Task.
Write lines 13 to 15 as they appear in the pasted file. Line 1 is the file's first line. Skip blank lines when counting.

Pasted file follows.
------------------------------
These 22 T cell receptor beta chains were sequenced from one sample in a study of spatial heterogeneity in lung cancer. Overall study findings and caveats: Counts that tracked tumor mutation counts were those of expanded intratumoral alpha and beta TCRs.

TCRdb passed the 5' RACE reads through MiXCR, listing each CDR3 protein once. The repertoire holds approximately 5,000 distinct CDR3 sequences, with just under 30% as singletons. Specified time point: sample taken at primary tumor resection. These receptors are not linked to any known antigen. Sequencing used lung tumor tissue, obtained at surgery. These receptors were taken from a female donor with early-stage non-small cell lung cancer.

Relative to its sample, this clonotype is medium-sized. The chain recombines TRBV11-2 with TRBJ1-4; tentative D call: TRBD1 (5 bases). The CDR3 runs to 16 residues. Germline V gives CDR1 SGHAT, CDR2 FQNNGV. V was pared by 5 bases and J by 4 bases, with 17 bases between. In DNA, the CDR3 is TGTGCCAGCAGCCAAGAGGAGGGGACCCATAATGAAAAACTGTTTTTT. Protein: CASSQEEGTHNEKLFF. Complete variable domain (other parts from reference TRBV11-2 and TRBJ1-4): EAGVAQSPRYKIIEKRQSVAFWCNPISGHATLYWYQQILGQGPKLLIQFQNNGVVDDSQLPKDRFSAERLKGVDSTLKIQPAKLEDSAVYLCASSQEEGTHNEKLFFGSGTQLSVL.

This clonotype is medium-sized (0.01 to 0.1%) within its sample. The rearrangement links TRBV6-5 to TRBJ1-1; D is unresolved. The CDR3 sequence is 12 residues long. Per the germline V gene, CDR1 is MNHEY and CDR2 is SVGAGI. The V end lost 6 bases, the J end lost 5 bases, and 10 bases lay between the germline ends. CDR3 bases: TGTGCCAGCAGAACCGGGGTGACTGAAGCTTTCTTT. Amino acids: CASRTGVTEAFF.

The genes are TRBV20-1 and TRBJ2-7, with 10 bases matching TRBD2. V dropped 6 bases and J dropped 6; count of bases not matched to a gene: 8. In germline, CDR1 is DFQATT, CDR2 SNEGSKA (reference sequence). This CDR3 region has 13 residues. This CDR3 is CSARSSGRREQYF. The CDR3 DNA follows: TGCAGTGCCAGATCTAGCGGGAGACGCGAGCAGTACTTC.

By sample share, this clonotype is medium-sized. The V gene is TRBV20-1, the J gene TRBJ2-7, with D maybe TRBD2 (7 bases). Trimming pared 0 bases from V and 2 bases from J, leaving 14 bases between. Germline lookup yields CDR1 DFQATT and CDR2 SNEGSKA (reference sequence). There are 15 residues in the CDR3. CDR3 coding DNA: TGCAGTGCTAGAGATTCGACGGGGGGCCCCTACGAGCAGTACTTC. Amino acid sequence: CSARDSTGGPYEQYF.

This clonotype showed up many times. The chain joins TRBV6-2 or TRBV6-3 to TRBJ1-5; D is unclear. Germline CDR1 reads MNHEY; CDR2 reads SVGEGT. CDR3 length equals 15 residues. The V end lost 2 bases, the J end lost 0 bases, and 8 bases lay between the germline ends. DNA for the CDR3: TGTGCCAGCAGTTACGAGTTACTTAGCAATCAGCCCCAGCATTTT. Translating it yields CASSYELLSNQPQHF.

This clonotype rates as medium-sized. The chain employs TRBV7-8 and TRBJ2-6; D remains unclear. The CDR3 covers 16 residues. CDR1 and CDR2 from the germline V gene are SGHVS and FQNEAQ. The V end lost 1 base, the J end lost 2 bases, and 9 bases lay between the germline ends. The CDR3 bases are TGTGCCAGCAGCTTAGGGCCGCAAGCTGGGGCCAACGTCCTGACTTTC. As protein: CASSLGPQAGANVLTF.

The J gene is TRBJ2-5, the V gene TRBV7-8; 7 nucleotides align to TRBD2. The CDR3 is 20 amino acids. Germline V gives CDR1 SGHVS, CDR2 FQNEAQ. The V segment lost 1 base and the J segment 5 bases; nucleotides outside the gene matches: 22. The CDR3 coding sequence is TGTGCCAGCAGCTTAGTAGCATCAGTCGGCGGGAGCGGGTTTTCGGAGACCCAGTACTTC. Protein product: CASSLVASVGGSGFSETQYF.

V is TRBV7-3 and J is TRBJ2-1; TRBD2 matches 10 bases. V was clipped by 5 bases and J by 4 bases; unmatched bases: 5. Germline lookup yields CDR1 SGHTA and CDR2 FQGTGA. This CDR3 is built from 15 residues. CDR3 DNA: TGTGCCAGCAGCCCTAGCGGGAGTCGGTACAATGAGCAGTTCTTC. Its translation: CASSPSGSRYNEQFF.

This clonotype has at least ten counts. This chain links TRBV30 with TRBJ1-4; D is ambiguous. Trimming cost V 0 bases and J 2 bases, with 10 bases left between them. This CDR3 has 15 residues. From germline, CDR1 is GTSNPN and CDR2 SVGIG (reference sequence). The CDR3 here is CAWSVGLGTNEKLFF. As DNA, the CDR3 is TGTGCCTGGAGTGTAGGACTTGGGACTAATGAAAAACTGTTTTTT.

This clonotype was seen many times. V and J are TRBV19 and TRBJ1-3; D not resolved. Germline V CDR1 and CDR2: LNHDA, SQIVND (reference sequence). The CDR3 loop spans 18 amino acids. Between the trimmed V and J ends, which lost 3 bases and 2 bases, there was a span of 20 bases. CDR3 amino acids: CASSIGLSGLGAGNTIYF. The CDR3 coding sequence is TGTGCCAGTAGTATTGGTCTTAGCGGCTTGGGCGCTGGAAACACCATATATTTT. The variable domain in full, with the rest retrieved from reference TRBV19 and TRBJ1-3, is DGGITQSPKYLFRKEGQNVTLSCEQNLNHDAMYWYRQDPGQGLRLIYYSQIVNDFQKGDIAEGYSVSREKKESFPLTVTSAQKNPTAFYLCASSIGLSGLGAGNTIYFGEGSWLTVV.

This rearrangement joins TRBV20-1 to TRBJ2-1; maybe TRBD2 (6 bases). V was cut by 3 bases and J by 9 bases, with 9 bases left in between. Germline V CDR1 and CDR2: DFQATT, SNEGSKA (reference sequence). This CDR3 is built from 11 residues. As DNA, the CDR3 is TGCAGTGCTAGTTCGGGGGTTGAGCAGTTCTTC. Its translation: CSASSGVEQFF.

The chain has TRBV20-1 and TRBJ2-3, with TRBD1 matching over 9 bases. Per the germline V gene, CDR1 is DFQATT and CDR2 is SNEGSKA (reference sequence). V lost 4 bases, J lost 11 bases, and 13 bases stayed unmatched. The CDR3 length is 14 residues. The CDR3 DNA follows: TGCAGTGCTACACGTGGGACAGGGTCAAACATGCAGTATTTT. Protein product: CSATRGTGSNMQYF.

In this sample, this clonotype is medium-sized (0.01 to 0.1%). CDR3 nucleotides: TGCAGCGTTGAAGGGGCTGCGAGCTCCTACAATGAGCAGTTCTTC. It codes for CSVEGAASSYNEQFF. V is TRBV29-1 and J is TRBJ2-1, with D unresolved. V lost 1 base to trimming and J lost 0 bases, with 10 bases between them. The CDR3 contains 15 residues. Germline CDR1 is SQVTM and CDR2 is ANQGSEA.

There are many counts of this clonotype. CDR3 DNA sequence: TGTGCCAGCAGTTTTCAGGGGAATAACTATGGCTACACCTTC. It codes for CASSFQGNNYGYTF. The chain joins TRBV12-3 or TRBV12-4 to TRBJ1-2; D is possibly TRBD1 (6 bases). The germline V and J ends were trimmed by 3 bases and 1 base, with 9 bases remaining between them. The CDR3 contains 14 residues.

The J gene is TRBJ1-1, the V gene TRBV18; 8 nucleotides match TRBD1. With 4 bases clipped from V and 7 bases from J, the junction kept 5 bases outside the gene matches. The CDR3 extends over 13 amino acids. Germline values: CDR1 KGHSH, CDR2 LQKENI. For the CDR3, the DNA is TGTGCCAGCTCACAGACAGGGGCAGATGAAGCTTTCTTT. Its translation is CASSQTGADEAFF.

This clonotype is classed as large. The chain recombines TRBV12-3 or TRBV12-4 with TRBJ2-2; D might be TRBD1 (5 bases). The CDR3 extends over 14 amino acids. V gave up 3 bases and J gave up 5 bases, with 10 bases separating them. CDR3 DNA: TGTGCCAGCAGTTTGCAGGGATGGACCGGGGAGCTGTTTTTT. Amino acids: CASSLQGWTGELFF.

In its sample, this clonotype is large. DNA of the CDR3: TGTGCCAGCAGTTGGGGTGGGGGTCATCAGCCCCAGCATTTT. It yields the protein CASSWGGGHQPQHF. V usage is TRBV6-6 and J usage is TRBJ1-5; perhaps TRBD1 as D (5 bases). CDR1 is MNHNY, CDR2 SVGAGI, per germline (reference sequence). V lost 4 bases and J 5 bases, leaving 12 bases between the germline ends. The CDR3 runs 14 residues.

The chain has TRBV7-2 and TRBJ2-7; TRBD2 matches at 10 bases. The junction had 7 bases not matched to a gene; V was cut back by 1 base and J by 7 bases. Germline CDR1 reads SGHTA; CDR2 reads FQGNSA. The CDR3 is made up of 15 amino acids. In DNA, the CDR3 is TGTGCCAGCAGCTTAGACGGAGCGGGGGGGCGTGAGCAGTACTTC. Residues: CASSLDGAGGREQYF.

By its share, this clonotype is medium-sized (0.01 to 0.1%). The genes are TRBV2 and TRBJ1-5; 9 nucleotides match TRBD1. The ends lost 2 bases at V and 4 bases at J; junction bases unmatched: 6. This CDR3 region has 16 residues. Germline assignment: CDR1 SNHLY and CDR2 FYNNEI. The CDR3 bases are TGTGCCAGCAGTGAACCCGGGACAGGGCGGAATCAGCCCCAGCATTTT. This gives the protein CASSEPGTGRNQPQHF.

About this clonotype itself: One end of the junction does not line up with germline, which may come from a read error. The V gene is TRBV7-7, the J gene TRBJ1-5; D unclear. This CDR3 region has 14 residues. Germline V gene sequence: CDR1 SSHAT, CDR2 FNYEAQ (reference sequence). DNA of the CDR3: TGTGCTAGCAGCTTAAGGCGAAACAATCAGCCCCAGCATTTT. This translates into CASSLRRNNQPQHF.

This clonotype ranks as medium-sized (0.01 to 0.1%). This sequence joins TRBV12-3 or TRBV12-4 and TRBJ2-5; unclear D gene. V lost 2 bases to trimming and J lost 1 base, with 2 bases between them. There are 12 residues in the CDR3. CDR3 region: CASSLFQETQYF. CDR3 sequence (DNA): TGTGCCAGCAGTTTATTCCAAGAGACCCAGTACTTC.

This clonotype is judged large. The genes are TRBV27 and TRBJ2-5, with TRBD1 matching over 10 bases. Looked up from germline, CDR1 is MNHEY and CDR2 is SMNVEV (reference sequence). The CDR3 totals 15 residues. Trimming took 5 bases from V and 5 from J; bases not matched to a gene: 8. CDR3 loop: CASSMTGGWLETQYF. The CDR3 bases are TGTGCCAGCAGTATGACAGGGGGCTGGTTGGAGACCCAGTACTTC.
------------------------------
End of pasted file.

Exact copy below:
This rearrangement joins TRBV20-1 to TRBJ2-1; maybe TRBD2 (6 bases). V was cut by 3 bases and J by 9 bases, with 9 bases left in between. Germline V CDR1 and CDR2: DFQATT, SNEGSKA (reference sequence). This CDR3 is built from 11 residues. As DNA, the CDR3 is TGCAGTGCTAGTTCGGGGGTTGAGCAGTTCTTC. Its translation: CSASSGVEQFF.

The chain has TRBV20-1 and TRBJ2-3, with TRBD1 matching over 9 bases. Per the germline V gene, CDR1 is DFQATT and CDR2 is SNEGSKA (reference sequence). V lost 4 bases, J lost 11 bases, and 13 bases stayed unmatched. The CDR3 length is 14 residues. The CDR3 DNA follows: TGCAGTGCTACACGTGGGACAGGGTCAAACATGCAGTATTTT. Protein product: CSATRGTGSNMQYF.

In this sample, this clonotype is medium-sized (0.01 to 0.1%). CDR3 nucleotides: TGCAGCGTTGAAGGGGCTGCGAGCTCCTACAATGAGCAGTTCTTC. It codes for CSVEGAASSYNEQFF. V is TRBV29-1 and J is TRBJ2-1, with D unresolved. V lost 1 base to trimming and J lost 0 bases, with 10 bases between them. The CDR3 contains 15 residues. Germline CDR1 is SQVTM and CDR2 is ANQGSEA.